If you’re a keen gardener, a potting shed can be a useful addition to your outdoor space. Even if the weather is inclement, a potting shed can be the ideal way to prep your seeds and plants without getting drenched in the process.
However, there are many different types of potting shed, all of which have their own distinct advantages and drawbacks. To help you pick the right one to meet your needs, here is a quick run through of what you should consider.
It’s possible to buy sheds made from all kinds of materials including plastic, metal and timber.
If you want a structure which needs the minimum of maintenance and is inexpensive, a plastic or metal shed might suit you. You will have to carry out some upkeep, but overall these types of outbuildings need very little care.
By contrast, a timber shed can take more maintenance to stay in prime condition but there are ways of minimising this, such as purchasing pressure treated timber. Wood is also a natural insulator and can keep you warmer during the cooler weather as well as offering shade in the summer.
Lots of windows to allow in plenty of light is also highly desirable. Timber works well with glass, producing a potting shed that’s airy and has a good supply of natural light.
If you are buying a potting shed, you will undoubtedly want a building that has lots of windows. For plants to grow well, they need light and the right temperature; a well ventilated potting shed is essential for this.
Although you can use any shed as a potting shed, the ones designed for this purpose typically have a larger pane of glass on one side. This is often slanted because it’s believed this maximises the sunlight, helping plants to flourish.
Don’t forget to check how many of the windows can open, and whether there’s a skylight. Not all windows in sheds can be opened and this can make the shed too hot, leaving plants wilting from the lack of air.
One of the main reasons to have a potting shed is to be able to work on your seedlings. This allows you to retreat from the worst of the weather and also means you don’t have to break your back bending over for hours at a time.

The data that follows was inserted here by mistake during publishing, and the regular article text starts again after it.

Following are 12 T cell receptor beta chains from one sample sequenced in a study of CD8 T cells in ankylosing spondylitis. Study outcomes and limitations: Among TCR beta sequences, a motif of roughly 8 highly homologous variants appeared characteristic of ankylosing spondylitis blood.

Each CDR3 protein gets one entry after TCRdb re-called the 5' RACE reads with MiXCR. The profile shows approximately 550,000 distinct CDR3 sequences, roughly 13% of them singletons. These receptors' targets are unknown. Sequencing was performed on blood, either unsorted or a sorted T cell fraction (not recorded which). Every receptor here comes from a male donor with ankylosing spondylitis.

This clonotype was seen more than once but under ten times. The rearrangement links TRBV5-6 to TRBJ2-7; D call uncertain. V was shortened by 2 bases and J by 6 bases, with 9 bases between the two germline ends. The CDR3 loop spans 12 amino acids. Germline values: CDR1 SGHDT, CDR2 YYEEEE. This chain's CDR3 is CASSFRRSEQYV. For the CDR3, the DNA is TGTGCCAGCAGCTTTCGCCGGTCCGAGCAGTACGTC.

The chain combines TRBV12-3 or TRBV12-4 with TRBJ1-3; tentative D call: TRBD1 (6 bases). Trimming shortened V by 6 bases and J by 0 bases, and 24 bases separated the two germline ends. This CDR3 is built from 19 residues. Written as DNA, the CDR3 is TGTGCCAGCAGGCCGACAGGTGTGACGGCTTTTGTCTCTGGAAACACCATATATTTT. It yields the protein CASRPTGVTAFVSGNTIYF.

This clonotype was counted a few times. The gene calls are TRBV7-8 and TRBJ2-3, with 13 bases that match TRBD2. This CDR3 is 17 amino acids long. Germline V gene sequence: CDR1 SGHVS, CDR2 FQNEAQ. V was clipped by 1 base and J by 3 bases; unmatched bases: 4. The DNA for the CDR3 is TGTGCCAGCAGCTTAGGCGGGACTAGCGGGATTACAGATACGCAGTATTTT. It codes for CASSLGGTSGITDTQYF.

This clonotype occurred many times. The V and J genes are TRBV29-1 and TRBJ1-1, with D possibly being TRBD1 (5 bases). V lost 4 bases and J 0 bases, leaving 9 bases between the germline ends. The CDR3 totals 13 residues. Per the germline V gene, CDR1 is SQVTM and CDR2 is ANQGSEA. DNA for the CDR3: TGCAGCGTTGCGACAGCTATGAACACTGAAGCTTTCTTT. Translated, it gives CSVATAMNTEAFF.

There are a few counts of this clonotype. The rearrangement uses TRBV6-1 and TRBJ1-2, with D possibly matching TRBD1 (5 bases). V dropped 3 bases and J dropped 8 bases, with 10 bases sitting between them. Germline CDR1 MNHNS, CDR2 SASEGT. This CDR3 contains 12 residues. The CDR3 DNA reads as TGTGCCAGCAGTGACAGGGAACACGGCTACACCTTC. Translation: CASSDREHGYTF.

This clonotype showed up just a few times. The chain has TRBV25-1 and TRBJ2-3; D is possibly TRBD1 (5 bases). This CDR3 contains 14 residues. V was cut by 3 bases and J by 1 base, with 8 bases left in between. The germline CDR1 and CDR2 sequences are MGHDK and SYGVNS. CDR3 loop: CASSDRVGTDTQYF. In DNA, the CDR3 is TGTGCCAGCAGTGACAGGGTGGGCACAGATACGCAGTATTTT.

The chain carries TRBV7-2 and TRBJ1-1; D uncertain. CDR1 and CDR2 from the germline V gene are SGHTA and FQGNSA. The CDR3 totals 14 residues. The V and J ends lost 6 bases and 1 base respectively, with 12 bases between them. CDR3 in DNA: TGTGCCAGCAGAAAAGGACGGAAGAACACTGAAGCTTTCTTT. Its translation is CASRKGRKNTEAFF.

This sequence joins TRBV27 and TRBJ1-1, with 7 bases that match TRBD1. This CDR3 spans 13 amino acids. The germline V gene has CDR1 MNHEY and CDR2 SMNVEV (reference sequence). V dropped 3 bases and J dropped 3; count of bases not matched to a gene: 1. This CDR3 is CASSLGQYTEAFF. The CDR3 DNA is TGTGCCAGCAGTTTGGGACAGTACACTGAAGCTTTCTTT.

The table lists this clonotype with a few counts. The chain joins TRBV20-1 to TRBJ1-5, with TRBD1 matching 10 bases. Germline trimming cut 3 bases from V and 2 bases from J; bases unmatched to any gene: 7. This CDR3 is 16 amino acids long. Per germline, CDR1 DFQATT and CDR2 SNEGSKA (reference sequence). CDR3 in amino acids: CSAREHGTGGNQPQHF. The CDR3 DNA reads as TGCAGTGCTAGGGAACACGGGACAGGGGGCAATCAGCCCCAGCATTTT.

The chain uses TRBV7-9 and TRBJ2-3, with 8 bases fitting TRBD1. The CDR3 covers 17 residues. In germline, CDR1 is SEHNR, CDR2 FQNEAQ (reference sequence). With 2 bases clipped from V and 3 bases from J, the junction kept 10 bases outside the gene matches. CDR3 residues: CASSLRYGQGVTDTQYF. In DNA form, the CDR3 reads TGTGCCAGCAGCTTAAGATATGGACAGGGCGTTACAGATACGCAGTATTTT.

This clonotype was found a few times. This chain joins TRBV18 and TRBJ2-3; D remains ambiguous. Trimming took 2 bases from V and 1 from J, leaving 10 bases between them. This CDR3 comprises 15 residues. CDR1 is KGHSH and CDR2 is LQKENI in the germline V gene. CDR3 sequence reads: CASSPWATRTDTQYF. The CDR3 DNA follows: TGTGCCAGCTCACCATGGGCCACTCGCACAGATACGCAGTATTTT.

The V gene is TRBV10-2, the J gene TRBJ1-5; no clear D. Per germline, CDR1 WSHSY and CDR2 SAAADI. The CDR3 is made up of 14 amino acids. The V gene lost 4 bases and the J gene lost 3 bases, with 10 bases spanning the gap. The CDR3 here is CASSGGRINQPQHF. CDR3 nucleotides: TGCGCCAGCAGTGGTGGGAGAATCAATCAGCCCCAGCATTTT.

Therefore, when you choose your potting shed, spend some time looking at the bench area. Ideally, there should be a large enough space for you to work without being too cramped. You should also make sure it’s at the right height.
In some potting sheds, the shelving or work areas can fold down, maximising the internal space in the shed when they aren’t in use.
Unless you are blessed with a huge garden, you are unlikely to want to sacrifice valuable growing areas for your potting shed. The space you have for your shed may well be limited, or encroached upon by trees.
This not only helps to determine the overall size of your potting shed, but also the type of roof. A gabled roof provides lots of headroom but it requires more space. In direct contrast, an apex roof can fit more easily into a corner of the garden, sitting snugly into an area which is more limited. An extra advantage is that the overhang can help to create a shady porch area for your shed.
Make sure you are fully aware of the room you have available before buying your shed, and you’ll come away with a purchase that really meets your needs.